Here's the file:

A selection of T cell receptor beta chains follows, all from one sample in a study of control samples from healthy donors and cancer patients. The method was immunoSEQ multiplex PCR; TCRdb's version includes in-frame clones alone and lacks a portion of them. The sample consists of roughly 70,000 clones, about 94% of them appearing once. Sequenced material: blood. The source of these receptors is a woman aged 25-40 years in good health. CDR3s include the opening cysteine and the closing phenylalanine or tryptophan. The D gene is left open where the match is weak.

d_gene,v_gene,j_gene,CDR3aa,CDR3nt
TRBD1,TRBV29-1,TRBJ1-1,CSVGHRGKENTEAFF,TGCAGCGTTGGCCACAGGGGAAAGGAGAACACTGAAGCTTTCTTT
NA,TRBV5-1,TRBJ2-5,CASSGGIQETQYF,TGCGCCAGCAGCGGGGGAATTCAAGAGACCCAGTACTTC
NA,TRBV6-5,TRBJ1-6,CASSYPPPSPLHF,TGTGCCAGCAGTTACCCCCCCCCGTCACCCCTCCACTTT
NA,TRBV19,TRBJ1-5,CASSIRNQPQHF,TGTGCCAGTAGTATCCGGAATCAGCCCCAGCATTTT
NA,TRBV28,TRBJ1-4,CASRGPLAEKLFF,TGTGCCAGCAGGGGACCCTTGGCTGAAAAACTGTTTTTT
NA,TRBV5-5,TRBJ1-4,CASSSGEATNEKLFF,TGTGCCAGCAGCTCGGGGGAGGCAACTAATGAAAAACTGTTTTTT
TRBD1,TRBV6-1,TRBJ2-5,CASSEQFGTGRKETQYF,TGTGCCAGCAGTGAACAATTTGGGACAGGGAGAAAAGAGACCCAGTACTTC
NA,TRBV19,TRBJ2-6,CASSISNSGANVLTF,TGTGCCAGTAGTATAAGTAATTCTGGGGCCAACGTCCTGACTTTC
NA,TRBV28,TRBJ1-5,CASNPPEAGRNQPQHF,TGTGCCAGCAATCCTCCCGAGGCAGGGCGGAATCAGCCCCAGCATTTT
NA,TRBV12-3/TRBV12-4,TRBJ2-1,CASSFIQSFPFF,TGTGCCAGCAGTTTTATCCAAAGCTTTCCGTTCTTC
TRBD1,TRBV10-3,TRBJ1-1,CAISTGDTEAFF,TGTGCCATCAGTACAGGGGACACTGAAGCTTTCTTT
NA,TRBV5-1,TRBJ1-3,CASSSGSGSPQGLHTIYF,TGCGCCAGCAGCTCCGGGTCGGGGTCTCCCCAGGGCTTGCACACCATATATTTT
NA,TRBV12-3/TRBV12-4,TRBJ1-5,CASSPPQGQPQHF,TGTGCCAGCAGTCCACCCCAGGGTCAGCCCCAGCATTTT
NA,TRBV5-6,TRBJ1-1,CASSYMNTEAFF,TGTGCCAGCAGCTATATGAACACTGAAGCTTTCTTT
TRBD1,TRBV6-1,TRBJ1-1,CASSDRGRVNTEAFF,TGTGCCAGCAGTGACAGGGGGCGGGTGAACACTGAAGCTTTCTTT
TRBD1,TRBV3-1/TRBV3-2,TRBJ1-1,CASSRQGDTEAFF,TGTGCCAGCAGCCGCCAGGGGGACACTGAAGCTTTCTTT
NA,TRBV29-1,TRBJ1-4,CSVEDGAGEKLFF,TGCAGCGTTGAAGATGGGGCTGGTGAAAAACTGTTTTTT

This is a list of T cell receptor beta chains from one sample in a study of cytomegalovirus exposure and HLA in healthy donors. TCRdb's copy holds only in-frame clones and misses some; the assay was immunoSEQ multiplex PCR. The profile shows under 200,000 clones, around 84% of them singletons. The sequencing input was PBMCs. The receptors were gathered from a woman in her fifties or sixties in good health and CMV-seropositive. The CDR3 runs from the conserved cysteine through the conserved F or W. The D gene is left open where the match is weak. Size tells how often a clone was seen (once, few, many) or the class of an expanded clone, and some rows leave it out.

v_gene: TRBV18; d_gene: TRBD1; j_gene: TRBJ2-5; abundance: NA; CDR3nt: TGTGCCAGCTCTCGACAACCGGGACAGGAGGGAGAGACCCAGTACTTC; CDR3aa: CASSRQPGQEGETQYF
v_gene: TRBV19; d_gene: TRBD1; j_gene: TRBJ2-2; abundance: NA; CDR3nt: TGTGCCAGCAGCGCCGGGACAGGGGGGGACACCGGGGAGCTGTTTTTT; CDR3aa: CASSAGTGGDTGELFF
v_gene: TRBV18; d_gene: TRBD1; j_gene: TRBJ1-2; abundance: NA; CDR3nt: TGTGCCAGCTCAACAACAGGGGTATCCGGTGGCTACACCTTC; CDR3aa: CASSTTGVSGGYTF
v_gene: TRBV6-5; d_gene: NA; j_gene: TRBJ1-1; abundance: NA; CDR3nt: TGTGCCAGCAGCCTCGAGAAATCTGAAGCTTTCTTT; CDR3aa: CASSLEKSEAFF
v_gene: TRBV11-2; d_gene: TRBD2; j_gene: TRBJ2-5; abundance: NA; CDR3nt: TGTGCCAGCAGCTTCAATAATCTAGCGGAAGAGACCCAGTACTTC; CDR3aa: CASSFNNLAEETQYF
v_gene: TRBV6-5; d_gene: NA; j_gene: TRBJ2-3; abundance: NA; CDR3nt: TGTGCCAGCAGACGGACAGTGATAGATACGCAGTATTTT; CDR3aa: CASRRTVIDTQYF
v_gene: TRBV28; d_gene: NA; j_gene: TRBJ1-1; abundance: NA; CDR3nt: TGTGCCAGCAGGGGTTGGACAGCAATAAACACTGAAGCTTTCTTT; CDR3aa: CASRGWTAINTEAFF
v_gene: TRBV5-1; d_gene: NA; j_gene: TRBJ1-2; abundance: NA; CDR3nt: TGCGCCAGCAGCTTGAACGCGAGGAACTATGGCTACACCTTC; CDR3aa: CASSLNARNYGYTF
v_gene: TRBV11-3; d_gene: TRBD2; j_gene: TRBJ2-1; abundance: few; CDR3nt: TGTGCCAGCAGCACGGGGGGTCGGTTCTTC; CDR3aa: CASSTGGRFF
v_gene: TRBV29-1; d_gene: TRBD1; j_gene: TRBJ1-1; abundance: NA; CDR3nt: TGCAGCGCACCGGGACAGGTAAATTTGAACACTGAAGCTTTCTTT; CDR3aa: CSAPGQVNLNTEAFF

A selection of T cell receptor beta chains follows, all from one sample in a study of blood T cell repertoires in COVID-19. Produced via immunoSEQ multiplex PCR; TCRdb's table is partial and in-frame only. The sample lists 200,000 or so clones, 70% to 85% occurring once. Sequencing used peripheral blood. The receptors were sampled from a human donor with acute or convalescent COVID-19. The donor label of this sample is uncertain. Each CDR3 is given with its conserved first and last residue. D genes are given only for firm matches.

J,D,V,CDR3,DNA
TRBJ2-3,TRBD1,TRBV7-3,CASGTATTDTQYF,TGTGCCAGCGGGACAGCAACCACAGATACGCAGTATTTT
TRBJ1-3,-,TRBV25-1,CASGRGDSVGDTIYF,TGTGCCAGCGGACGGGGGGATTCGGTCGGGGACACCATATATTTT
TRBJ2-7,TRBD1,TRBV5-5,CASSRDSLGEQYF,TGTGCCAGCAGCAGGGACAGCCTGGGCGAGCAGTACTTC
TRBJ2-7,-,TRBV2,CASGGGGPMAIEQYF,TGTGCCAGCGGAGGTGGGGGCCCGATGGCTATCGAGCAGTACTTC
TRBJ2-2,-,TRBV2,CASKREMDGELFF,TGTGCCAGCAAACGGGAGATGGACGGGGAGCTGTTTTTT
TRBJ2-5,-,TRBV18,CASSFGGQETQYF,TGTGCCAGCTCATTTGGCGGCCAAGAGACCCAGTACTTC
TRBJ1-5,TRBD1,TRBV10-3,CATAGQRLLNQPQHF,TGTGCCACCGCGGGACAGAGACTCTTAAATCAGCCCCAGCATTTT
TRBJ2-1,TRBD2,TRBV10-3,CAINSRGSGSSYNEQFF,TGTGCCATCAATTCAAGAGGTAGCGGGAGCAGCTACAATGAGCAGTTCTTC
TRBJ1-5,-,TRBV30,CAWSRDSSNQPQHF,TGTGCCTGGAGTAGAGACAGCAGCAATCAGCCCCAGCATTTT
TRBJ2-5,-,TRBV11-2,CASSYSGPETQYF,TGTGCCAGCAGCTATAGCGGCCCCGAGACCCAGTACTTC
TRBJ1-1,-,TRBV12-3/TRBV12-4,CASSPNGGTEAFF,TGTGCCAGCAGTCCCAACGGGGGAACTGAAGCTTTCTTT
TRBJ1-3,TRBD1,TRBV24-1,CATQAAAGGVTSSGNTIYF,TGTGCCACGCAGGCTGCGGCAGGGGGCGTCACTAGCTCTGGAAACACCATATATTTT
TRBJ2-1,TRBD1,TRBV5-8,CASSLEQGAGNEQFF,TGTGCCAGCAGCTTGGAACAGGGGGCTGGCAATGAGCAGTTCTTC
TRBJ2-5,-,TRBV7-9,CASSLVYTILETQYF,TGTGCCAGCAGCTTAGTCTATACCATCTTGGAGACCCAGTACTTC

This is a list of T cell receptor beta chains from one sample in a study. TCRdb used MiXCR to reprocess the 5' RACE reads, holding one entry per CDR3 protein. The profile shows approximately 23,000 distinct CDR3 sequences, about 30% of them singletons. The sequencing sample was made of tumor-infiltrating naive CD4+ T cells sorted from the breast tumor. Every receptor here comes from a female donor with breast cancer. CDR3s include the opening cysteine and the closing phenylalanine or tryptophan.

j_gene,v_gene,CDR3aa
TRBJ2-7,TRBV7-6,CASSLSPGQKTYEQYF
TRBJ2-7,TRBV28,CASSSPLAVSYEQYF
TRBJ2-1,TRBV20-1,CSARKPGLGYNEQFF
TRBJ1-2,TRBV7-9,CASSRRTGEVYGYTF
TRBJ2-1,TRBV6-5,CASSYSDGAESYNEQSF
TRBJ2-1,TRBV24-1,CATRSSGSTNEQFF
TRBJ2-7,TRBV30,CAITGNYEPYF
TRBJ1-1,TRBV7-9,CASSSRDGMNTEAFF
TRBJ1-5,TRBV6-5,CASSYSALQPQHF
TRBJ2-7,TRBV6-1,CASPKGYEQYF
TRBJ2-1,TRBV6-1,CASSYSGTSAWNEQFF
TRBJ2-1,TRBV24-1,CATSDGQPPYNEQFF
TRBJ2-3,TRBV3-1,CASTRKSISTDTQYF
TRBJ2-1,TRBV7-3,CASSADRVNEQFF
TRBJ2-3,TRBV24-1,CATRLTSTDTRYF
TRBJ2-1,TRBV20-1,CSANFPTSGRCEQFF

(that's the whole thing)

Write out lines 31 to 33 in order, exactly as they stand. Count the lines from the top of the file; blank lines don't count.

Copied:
A selection of T cell receptor beta chains follows, all from one sample in a study of blood T cell repertoires in COVID-19. Produced via immunoSEQ multiplex PCR; TCRdb's table is partial and in-frame only. The sample lists 200,000 or so clones, 70% to 85% occurring once. Sequencing used peripheral blood. The receptors were sampled from a human donor with acute or convalescent COVID-19. The donor label of this sample is uncertain. Each CDR3 is given with its conserved first and last residue. D genes are given only for firm matches.

J,D,V,CDR3,DNA
TRBJ2-3,TRBD1,TRBV7-3,CASGTATTDTQYF,TGTGCCAGCGGGACAGCAACCACAGATACGCAGTATTTT